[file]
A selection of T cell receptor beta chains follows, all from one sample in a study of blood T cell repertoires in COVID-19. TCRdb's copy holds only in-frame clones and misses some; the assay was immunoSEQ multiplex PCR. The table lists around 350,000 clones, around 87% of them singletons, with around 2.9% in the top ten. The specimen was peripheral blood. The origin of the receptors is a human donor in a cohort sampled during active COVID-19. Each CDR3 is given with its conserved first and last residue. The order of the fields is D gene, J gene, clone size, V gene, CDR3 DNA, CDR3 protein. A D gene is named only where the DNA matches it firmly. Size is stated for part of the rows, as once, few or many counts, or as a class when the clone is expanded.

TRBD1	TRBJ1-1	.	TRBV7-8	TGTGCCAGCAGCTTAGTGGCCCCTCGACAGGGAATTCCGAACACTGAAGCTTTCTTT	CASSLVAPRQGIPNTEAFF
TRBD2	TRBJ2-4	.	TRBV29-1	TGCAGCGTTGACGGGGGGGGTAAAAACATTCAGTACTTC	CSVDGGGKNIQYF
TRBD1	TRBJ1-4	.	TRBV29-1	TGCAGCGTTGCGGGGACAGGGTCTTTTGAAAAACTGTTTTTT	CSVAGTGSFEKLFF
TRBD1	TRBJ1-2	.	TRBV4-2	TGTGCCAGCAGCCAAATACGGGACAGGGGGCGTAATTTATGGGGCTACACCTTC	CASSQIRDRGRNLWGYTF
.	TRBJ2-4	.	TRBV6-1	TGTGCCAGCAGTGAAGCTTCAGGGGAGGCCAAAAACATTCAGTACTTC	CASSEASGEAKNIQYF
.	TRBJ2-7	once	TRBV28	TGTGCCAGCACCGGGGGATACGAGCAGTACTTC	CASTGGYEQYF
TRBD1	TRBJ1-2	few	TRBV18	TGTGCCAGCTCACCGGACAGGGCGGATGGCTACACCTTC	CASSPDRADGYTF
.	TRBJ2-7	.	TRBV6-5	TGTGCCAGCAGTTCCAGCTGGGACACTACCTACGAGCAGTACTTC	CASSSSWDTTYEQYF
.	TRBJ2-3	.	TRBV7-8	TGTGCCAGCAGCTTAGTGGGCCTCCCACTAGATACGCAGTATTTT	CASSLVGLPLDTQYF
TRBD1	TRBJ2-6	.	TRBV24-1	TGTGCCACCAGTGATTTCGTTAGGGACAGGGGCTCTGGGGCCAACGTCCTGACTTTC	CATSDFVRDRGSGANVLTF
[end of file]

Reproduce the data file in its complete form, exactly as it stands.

A selection of T cell receptor beta chains follows, all from one sample in a study of blood T cell repertoires in COVID-19. TCRdb's copy holds only in-frame clones and misses some; the assay was immunoSEQ multiplex PCR. The table lists around 350,000 clones, around 87% of them singletons, with around 2.9% in the top ten. The specimen was peripheral blood. The origin of the receptors is a human donor in a cohort sampled during active COVID-19. Each CDR3 is given with its conserved first and last residue. The order of the fields is D gene, J gene, clone size, V gene, CDR3 DNA, CDR3 protein. A D gene is named only where the DNA matches it firmly. Size is stated for part of the rows, as once, few or many counts, or as a class when the clone is expanded.

TRBD1	TRBJ1-1	.	TRBV7-8	TGTGCCAGCAGCTTAGTGGCCCCTCGACAGGGAATTCCGAACACTGAAGCTTTCTTT	CASSLVAPRQGIPNTEAFF
TRBD2	TRBJ2-4	.	TRBV29-1	TGCAGCGTTGACGGGGGGGGTAAAAACATTCAGTACTTC	CSVDGGGKNIQYF
TRBD1	TRBJ1-4	.	TRBV29-1	TGCAGCGTTGCGGGGACAGGGTCTTTTGAAAAACTGTTTTTT	CSVAGTGSFEKLFF
TRBD1	TRBJ1-2	.	TRBV4-2	TGTGCCAGCAGCCAAATACGGGACAGGGGGCGTAATTTATGGGGCTACACCTTC	CASSQIRDRGRNLWGYTF
.	TRBJ2-4	.	TRBV6-1	TGTGCCAGCAGTGAAGCTTCAGGGGAGGCCAAAAACATTCAGTACTTC	CASSEASGEAKNIQYF
.	TRBJ2-7	once	TRBV28	TGTGCCAGCACCGGGGGATACGAGCAGTACTTC	CASTGGYEQYF
TRBD1	TRBJ1-2	few	TRBV18	TGTGCCAGCTCACCGGACAGGGCGGATGGCTACACCTTC	CASSPDRADGYTF
.	TRBJ2-7	.	TRBV6-5	TGTGCCAGCAGTTCCAGCTGGGACACTACCTACGAGCAGTACTTC	CASSSSWDTTYEQYF
.	TRBJ2-3	.	TRBV7-8	TGTGCCAGCAGCTTAGTGGGCCTCCCACTAGATACGCAGTATTTT	CASSLVGLPLDTQYF
TRBD1	TRBJ2-6	.	TRBV24-1	TGTGCCACCAGTGATTTCGTTAGGGACAGGGGCTCTGGGGCCAACGTCCTGACTTTC	CATSDFVRDRGSGANVLTF